Water is essential for all life. This is a lesson we have been taught since grade school. But who knows where our daily water comes from and where it goes when we’re done with it?
The technological world that human kind has created reliably supplies our most basic needs to the extent that we are no longer mentally connected to the source of what sustains us. Where does water come from? The faucet. Where does it go? Down the drain.
It may be that one of the silver linings of living in an era of mounting environmental issues is that it is raising awareness of the precipitous nature of life and its reliance on larger processes.
Today, water scarcity is a growing concern in many areas of the western United States. Aquifers are being polluted and depleted, rivers are running dry, and wetlands are disappearing at an amazing pace. Fresh water resources are also becoming an issue of contention in the South where demand is exceeding supply. Water provides not only a means for human metabolism and sanitation, but also drives many economic processes such as agriculture and manufacturing. The depletion of water resources threatens not only our health as biological beings, but the health of our society as well.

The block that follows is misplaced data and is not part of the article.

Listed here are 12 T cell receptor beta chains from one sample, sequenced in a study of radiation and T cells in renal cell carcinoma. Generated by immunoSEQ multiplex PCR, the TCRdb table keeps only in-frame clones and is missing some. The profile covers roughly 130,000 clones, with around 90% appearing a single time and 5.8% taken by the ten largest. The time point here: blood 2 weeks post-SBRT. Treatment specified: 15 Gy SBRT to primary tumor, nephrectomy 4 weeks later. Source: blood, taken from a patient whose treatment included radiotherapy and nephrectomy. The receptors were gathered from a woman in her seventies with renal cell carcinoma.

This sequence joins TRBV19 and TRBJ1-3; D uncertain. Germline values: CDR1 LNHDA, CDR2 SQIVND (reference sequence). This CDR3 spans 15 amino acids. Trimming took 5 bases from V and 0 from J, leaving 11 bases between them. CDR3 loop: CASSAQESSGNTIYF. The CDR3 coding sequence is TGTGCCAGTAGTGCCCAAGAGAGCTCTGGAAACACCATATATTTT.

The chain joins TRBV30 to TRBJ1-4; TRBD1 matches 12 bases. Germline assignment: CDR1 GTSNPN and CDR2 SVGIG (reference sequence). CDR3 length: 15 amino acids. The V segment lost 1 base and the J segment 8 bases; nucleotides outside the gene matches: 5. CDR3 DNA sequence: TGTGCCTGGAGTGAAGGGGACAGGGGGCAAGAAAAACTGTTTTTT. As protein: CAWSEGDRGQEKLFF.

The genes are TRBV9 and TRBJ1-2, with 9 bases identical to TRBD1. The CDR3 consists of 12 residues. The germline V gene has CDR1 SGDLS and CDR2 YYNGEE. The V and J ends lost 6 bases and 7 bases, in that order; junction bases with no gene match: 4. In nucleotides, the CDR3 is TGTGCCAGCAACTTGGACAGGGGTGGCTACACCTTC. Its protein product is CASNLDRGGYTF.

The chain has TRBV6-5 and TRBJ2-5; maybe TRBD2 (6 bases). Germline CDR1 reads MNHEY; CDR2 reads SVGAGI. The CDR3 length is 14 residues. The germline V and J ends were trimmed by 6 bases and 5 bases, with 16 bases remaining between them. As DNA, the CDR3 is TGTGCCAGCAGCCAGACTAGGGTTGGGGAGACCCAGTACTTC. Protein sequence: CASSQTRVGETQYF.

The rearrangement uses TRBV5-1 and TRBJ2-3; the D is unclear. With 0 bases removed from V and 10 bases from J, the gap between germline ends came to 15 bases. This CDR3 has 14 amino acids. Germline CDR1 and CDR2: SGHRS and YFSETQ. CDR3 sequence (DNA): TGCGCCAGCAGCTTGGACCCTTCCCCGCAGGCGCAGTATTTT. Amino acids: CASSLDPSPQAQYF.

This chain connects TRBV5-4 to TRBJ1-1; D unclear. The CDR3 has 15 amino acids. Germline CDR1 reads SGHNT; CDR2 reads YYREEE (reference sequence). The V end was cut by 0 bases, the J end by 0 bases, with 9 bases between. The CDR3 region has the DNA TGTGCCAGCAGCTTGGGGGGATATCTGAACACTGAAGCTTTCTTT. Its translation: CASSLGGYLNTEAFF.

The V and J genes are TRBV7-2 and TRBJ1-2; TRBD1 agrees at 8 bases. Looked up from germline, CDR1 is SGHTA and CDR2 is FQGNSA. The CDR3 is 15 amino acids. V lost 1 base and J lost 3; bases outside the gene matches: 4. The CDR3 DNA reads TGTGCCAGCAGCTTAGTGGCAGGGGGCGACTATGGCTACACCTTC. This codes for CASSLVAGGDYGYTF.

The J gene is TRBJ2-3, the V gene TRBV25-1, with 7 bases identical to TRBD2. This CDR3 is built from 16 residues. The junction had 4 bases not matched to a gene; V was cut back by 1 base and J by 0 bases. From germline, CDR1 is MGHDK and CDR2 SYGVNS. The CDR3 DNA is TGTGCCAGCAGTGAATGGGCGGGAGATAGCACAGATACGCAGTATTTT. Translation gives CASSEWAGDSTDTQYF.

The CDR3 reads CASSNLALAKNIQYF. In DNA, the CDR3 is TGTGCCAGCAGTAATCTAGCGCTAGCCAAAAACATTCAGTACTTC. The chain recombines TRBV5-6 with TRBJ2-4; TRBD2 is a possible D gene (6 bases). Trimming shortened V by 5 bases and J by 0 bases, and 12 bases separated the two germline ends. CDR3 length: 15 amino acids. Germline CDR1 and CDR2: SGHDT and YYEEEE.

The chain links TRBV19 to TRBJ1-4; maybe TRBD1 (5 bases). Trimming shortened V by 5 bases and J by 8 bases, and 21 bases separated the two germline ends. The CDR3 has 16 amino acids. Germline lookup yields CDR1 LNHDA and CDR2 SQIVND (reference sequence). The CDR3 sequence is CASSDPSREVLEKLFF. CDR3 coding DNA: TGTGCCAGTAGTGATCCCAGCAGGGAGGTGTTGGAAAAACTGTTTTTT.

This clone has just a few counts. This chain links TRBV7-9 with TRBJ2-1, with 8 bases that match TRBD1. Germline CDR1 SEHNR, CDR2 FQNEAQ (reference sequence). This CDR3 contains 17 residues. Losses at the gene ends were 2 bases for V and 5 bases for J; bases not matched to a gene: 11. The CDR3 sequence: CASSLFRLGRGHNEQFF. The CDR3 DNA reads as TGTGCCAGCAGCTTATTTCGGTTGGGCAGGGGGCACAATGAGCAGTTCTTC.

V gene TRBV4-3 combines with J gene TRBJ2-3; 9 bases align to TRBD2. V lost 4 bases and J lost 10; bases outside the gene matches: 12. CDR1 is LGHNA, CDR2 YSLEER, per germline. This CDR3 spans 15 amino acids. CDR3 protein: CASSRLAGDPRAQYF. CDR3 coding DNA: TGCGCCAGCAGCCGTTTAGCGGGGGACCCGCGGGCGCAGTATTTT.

Water is, as ever, invaluable to those of us who wish to remain amongst the living. In the Northeast United States, relatively clean, fresh water is all around us, and while it is a constant reminder of beauty and vitality, it is easy to forget that in many areas, this is not the case. Spending time in an arid climate can quickly make one realize the amazing abundance that we have here, and make us appreciate its function in our daily lives.
The next best thing to walking miles through a desert in an attempt to gain an appreciation and respect for our water resources may be to communicate and learn from those that experience real hardship.
Cedric Mason is a graduate student. He can be reached at email@example.com. The Missing Link: Sustainabillity appears on appears on Mondays.